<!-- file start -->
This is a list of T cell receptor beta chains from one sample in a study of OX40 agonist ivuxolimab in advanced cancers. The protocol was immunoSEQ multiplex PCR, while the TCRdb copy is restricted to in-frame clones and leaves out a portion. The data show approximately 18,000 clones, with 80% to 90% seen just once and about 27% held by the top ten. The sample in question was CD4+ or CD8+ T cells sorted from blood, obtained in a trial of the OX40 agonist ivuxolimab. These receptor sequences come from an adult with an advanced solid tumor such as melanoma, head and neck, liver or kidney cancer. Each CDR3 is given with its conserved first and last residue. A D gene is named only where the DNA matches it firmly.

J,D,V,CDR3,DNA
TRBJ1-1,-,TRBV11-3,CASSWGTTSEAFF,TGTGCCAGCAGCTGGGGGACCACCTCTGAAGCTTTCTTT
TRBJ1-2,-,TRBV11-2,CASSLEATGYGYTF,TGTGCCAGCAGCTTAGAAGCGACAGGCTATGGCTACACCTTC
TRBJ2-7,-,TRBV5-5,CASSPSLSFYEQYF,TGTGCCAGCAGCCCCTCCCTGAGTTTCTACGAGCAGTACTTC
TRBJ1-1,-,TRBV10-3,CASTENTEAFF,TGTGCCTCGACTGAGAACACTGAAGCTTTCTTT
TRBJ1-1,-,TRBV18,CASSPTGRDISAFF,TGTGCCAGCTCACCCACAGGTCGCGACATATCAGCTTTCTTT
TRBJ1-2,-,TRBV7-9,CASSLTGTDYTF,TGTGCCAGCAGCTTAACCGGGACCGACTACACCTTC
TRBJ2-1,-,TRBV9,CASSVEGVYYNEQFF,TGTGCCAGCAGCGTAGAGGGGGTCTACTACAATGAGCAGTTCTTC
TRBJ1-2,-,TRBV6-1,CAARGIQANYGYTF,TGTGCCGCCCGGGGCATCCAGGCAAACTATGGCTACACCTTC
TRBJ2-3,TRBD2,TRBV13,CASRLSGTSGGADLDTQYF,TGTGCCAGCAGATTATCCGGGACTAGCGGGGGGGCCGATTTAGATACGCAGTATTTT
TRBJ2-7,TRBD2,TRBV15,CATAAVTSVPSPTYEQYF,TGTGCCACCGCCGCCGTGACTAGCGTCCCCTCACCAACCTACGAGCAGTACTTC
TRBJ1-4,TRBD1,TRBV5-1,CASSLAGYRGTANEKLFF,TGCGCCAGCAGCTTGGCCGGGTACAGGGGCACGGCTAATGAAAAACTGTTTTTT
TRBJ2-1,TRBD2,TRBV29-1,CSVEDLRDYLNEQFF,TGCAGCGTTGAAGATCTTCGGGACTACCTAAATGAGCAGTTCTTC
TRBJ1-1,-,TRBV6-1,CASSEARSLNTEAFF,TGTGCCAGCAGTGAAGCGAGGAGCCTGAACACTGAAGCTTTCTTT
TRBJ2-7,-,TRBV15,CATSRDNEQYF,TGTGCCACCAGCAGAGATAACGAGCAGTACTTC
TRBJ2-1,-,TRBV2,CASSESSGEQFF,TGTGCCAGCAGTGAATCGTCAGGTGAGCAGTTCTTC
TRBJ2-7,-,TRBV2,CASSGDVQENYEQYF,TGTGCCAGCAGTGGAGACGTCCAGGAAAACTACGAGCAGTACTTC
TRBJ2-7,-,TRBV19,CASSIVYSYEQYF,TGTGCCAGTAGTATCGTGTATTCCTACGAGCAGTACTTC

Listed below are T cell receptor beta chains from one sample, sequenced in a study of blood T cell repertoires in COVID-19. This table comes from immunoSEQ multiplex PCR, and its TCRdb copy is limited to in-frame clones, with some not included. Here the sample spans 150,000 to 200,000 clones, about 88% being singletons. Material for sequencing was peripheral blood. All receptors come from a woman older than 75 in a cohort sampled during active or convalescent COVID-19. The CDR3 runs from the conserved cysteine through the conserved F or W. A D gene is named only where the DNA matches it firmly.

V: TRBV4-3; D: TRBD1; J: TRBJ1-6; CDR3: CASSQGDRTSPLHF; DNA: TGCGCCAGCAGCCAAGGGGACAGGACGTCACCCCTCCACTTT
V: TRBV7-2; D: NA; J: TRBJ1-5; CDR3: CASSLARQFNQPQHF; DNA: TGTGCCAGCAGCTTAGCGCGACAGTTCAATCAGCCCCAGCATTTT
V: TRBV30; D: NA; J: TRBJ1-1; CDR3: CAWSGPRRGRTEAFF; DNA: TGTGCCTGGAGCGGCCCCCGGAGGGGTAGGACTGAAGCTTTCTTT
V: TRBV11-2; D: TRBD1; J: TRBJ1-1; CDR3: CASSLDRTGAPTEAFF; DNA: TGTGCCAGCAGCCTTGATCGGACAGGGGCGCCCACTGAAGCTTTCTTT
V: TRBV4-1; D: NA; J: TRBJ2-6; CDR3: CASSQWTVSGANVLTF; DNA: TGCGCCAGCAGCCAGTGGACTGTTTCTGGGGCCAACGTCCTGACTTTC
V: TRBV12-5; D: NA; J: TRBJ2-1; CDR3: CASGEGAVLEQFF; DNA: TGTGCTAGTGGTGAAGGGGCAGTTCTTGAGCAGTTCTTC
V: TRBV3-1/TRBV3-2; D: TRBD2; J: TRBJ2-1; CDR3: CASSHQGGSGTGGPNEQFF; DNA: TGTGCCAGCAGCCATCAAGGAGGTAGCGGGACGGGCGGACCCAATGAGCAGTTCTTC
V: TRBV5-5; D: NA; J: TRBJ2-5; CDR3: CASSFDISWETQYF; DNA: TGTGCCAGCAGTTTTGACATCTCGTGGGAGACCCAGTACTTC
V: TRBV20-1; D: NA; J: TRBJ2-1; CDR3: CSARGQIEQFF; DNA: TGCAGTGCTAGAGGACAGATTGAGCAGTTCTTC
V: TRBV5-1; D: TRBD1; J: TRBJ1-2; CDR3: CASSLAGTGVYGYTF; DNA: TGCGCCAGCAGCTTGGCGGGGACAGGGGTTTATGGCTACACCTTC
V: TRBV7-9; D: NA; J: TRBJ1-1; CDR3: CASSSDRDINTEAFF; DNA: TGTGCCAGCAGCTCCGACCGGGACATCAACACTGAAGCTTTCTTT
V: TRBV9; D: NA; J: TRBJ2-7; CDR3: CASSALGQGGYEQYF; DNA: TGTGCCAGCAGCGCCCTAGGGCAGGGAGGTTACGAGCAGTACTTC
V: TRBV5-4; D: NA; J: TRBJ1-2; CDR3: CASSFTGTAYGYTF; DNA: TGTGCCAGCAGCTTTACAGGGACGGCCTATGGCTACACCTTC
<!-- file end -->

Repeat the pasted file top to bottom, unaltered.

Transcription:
This is a list of T cell receptor beta chains from one sample in a study of OX40 agonist ivuxolimab in advanced cancers. The protocol was immunoSEQ multiplex PCR, while the TCRdb copy is restricted to in-frame clones and leaves out a portion. The data show approximately 18,000 clones, with 80% to 90% seen just once and about 27% held by the top ten. The sample in question was CD4+ or CD8+ T cells sorted from blood, obtained in a trial of the OX40 agonist ivuxolimab. These receptor sequences come from an adult with an advanced solid tumor such as melanoma, head and neck, liver or kidney cancer. Each CDR3 is given with its conserved first and last residue. A D gene is named only where the DNA matches it firmly.

J,D,V,CDR3,DNA
TRBJ1-1,-,TRBV11-3,CASSWGTTSEAFF,TGTGCCAGCAGCTGGGGGACCACCTCTGAAGCTTTCTTT
TRBJ1-2,-,TRBV11-2,CASSLEATGYGYTF,TGTGCCAGCAGCTTAGAAGCGACAGGCTATGGCTACACCTTC
TRBJ2-7,-,TRBV5-5,CASSPSLSFYEQYF,TGTGCCAGCAGCCCCTCCCTGAGTTTCTACGAGCAGTACTTC
TRBJ1-1,-,TRBV10-3,CASTENTEAFF,TGTGCCTCGACTGAGAACACTGAAGCTTTCTTT
TRBJ1-1,-,TRBV18,CASSPTGRDISAFF,TGTGCCAGCTCACCCACAGGTCGCGACATATCAGCTTTCTTT
TRBJ1-2,-,TRBV7-9,CASSLTGTDYTF,TGTGCCAGCAGCTTAACCGGGACCGACTACACCTTC
TRBJ2-1,-,TRBV9,CASSVEGVYYNEQFF,TGTGCCAGCAGCGTAGAGGGGGTCTACTACAATGAGCAGTTCTTC
TRBJ1-2,-,TRBV6-1,CAARGIQANYGYTF,TGTGCCGCCCGGGGCATCCAGGCAAACTATGGCTACACCTTC
TRBJ2-3,TRBD2,TRBV13,CASRLSGTSGGADLDTQYF,TGTGCCAGCAGATTATCCGGGACTAGCGGGGGGGCCGATTTAGATACGCAGTATTTT
TRBJ2-7,TRBD2,TRBV15,CATAAVTSVPSPTYEQYF,TGTGCCACCGCCGCCGTGACTAGCGTCCCCTCACCAACCTACGAGCAGTACTTC
TRBJ1-4,TRBD1,TRBV5-1,CASSLAGYRGTANEKLFF,TGCGCCAGCAGCTTGGCCGGGTACAGGGGCACGGCTAATGAAAAACTGTTTTTT
TRBJ2-1,TRBD2,TRBV29-1,CSVEDLRDYLNEQFF,TGCAGCGTTGAAGATCTTCGGGACTACCTAAATGAGCAGTTCTTC
TRBJ1-1,-,TRBV6-1,CASSEARSLNTEAFF,TGTGCCAGCAGTGAAGCGAGGAGCCTGAACACTGAAGCTTTCTTT
TRBJ2-7,-,TRBV15,CATSRDNEQYF,TGTGCCACCAGCAGAGATAACGAGCAGTACTTC
TRBJ2-1,-,TRBV2,CASSESSGEQFF,TGTGCCAGCAGTGAATCGTCAGGTGAGCAGTTCTTC
TRBJ2-7,-,TRBV2,CASSGDVQENYEQYF,TGTGCCAGCAGTGGAGACGTCCAGGAAAACTACGAGCAGTACTTC
TRBJ2-7,-,TRBV19,CASSIVYSYEQYF,TGTGCCAGTAGTATCGTGTATTCCTACGAGCAGTACTTC

Listed below are T cell receptor beta chains from one sample, sequenced in a study of blood T cell repertoires in COVID-19. This table comes from immunoSEQ multiplex PCR, and its TCRdb copy is limited to in-frame clones, with some not included. Here the sample spans 150,000 to 200,000 clones, about 88% being singletons. Material for sequencing was peripheral blood. All receptors come from a woman older than 75 in a cohort sampled during active or convalescent COVID-19. The CDR3 runs from the conserved cysteine through the conserved F or W. A D gene is named only where the DNA matches it firmly.

V: TRBV4-3; D: TRBD1; J: TRBJ1-6; CDR3: CASSQGDRTSPLHF; DNA: TGCGCCAGCAGCCAAGGGGACAGGACGTCACCCCTCCACTTT
V: TRBV7-2; D: NA; J: TRBJ1-5; CDR3: CASSLARQFNQPQHF; DNA: TGTGCCAGCAGCTTAGCGCGACAGTTCAATCAGCCCCAGCATTTT
V: TRBV30; D: NA; J: TRBJ1-1; CDR3: CAWSGPRRGRTEAFF; DNA: TGTGCCTGGAGCGGCCCCCGGAGGGGTAGGACTGAAGCTTTCTTT
V: TRBV11-2; D: TRBD1; J: TRBJ1-1; CDR3: CASSLDRTGAPTEAFF; DNA: TGTGCCAGCAGCCTTGATCGGACAGGGGCGCCCACTGAAGCTTTCTTT
V: TRBV4-1; D: NA; J: TRBJ2-6; CDR3: CASSQWTVSGANVLTF; DNA: TGCGCCAGCAGCCAGTGGACTGTTTCTGGGGCCAACGTCCTGACTTTC
V: TRBV12-5; D: NA; J: TRBJ2-1; CDR3: CASGEGAVLEQFF; DNA: TGTGCTAGTGGTGAAGGGGCAGTTCTTGAGCAGTTCTTC
V: TRBV3-1/TRBV3-2; D: TRBD2; J: TRBJ2-1; CDR3: CASSHQGGSGTGGPNEQFF; DNA: TGTGCCAGCAGCCATCAAGGAGGTAGCGGGACGGGCGGACCCAATGAGCAGTTCTTC
V: TRBV5-5; D: NA; J: TRBJ2-5; CDR3: CASSFDISWETQYF; DNA: TGTGCCAGCAGTTTTGACATCTCGTGGGAGACCCAGTACTTC
V: TRBV20-1; D: NA; J: TRBJ2-1; CDR3: CSARGQIEQFF; DNA: TGCAGTGCTAGAGGACAGATTGAGCAGTTCTTC
V: TRBV5-1; D: TRBD1; J: TRBJ1-2; CDR3: CASSLAGTGVYGYTF; DNA: TGCGCCAGCAGCTTGGCGGGGACAGGGGTTTATGGCTACACCTTC
V: TRBV7-9; D: NA; J: TRBJ1-1; CDR3: CASSSDRDINTEAFF; DNA: TGTGCCAGCAGCTCCGACCGGGACATCAACACTGAAGCTTTCTTT
V: TRBV9; D: NA; J: TRBJ2-7; CDR3: CASSALGQGGYEQYF; DNA: TGTGCCAGCAGCGCCCTAGGGCAGGGAGGTTACGAGCAGTACTTC
V: TRBV5-4; D: NA; J: TRBJ1-2; CDR3: CASSFTGTAYGYTF; DNA: TGTGCCAGCAGCTTTACAGGGACGGCCTATGGCTACACCTTC